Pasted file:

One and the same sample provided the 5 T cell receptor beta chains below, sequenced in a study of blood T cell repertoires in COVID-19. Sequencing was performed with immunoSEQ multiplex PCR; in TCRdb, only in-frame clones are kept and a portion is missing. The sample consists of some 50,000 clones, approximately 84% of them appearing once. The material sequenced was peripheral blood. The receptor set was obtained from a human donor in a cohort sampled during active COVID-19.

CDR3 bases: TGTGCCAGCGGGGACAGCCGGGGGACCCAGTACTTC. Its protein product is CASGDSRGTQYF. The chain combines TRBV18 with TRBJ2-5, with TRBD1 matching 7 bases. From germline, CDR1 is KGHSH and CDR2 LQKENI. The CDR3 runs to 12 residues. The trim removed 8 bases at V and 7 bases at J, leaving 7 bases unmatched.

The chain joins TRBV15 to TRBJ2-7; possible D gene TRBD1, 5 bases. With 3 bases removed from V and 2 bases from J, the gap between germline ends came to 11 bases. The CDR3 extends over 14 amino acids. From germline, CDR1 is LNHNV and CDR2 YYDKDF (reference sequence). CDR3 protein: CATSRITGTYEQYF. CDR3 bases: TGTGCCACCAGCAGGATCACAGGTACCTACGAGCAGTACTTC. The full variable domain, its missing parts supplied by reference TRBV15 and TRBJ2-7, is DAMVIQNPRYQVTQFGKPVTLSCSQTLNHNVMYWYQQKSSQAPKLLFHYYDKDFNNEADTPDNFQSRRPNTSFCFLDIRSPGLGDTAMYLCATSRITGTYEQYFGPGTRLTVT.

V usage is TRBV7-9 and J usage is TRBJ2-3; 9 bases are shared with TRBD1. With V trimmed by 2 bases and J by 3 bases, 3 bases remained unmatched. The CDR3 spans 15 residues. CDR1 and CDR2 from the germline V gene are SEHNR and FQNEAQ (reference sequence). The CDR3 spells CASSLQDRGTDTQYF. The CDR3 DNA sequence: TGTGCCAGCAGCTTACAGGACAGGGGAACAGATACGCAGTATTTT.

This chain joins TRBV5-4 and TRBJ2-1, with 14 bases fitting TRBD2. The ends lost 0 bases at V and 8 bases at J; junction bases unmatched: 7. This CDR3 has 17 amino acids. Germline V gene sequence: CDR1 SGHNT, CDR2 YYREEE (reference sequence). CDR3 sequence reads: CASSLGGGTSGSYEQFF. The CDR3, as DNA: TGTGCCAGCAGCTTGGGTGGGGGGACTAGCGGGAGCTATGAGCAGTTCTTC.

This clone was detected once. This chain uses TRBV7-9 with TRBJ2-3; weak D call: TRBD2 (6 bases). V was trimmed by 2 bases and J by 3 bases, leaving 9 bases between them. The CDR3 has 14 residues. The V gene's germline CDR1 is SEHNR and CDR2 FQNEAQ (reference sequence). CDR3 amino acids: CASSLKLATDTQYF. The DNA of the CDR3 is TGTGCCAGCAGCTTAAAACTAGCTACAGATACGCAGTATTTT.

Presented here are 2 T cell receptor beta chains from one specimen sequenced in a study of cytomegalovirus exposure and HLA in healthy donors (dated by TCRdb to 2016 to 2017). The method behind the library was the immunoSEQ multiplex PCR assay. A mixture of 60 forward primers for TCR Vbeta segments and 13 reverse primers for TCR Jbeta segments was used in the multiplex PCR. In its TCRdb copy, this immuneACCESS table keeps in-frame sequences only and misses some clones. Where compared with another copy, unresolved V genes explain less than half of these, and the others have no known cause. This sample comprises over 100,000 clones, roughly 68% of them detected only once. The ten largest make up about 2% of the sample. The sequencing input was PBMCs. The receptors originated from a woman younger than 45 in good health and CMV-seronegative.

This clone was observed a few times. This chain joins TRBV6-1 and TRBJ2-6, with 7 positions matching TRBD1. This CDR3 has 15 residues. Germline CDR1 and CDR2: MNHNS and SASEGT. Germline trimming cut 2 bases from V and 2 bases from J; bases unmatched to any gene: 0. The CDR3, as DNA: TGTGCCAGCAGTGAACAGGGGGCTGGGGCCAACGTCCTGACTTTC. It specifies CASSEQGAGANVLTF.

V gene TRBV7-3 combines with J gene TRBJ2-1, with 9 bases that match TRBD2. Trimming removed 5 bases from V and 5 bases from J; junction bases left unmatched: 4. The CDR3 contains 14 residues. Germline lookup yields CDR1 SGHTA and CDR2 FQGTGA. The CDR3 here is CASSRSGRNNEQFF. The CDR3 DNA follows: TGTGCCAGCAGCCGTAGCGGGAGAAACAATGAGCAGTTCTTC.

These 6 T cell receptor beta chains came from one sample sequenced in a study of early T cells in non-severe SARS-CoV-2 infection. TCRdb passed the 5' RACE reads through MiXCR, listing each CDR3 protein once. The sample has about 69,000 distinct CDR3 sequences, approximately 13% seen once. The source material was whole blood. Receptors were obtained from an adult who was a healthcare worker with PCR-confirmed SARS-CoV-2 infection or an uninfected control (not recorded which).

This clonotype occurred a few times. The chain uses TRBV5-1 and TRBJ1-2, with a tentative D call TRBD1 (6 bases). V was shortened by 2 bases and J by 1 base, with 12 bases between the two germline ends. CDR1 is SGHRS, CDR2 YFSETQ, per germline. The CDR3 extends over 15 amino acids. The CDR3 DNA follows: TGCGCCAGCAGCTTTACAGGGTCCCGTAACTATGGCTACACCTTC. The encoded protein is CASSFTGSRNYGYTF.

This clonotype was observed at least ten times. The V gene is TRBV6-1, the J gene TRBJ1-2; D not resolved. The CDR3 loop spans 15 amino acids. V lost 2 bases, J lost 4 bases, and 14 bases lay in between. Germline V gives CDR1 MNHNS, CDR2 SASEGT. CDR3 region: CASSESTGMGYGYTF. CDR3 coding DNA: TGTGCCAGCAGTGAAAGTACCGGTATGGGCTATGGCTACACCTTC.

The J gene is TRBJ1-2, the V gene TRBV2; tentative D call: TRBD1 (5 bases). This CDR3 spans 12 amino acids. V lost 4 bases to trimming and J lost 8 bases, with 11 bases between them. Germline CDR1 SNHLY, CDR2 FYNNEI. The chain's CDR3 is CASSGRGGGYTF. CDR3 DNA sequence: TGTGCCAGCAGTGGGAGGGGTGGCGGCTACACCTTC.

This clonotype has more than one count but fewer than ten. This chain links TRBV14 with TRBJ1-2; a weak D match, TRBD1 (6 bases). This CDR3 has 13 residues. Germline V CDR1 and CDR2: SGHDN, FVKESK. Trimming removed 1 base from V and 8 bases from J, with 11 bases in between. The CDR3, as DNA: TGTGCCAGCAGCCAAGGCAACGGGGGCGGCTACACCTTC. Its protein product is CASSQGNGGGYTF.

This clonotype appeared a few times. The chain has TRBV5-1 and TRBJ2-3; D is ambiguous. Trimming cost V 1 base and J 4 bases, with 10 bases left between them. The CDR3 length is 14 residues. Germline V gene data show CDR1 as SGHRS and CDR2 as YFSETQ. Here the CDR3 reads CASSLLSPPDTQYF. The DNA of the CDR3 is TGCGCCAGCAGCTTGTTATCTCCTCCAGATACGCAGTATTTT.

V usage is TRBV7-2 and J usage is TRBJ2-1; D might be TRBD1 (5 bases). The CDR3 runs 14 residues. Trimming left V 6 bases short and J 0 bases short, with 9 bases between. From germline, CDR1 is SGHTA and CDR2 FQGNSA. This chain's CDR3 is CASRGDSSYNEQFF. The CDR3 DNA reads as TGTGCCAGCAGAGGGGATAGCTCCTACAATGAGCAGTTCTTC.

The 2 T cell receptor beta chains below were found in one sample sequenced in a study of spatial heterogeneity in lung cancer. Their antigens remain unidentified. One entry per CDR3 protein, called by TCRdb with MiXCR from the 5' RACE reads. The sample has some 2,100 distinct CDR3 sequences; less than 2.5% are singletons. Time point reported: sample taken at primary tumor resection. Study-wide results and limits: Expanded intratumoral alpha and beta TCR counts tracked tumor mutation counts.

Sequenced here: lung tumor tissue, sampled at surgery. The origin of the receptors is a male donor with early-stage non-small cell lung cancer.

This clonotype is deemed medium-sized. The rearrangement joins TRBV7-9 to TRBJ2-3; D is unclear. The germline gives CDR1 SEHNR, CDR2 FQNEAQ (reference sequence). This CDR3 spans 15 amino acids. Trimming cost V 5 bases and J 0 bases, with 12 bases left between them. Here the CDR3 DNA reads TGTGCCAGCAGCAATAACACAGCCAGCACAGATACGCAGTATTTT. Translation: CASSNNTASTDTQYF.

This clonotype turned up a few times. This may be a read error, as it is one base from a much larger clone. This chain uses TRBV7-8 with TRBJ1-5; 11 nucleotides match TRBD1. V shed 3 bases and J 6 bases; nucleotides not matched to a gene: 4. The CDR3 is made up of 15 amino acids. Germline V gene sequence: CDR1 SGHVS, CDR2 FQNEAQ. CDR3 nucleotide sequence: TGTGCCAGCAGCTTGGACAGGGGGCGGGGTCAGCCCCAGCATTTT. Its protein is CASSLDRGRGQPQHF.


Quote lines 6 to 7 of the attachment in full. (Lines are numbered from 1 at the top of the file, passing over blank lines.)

This clone was detected once. This chain uses TRBV7-9 with TRBJ2-3; weak D call: TRBD2 (6 bases). V was trimmed by 2 bases and J by 3 bases, leaving 9 bases between them. The CDR3 has 14 residues. The V gene's germline CDR1 is SEHNR and CDR2 FQNEAQ (reference sequence). CDR3 amino acids: CASSLKLATDTQYF. The DNA of the CDR3 is TGTGCCAGCAGCTTAAAACTAGCTACAGATACGCAGTATTTT.

Presented here are 2 T cell receptor beta chains from one specimen sequenced in a study of cytomegalovirus exposure and HLA in healthy donors (dated by TCRdb to 2016 to 2017). The method behind the library was the immunoSEQ multiplex PCR assay. A mixture of 60 forward primers for TCR Vbeta segments and 13 reverse primers for TCR Jbeta segments was used in the multiplex PCR. In its TCRdb copy, this immuneACCESS table keeps in-frame sequences only and misses some clones. Where compared with another copy, unresolved V genes explain less than half of these, and the others have no known cause. This sample comprises over 100,000 clones, roughly 68% of them detected only once. The ten largest make up about 2% of the sample. The sequencing input was PBMCs. The receptors originated from a woman younger than 45 in good health and CMV-seronegative.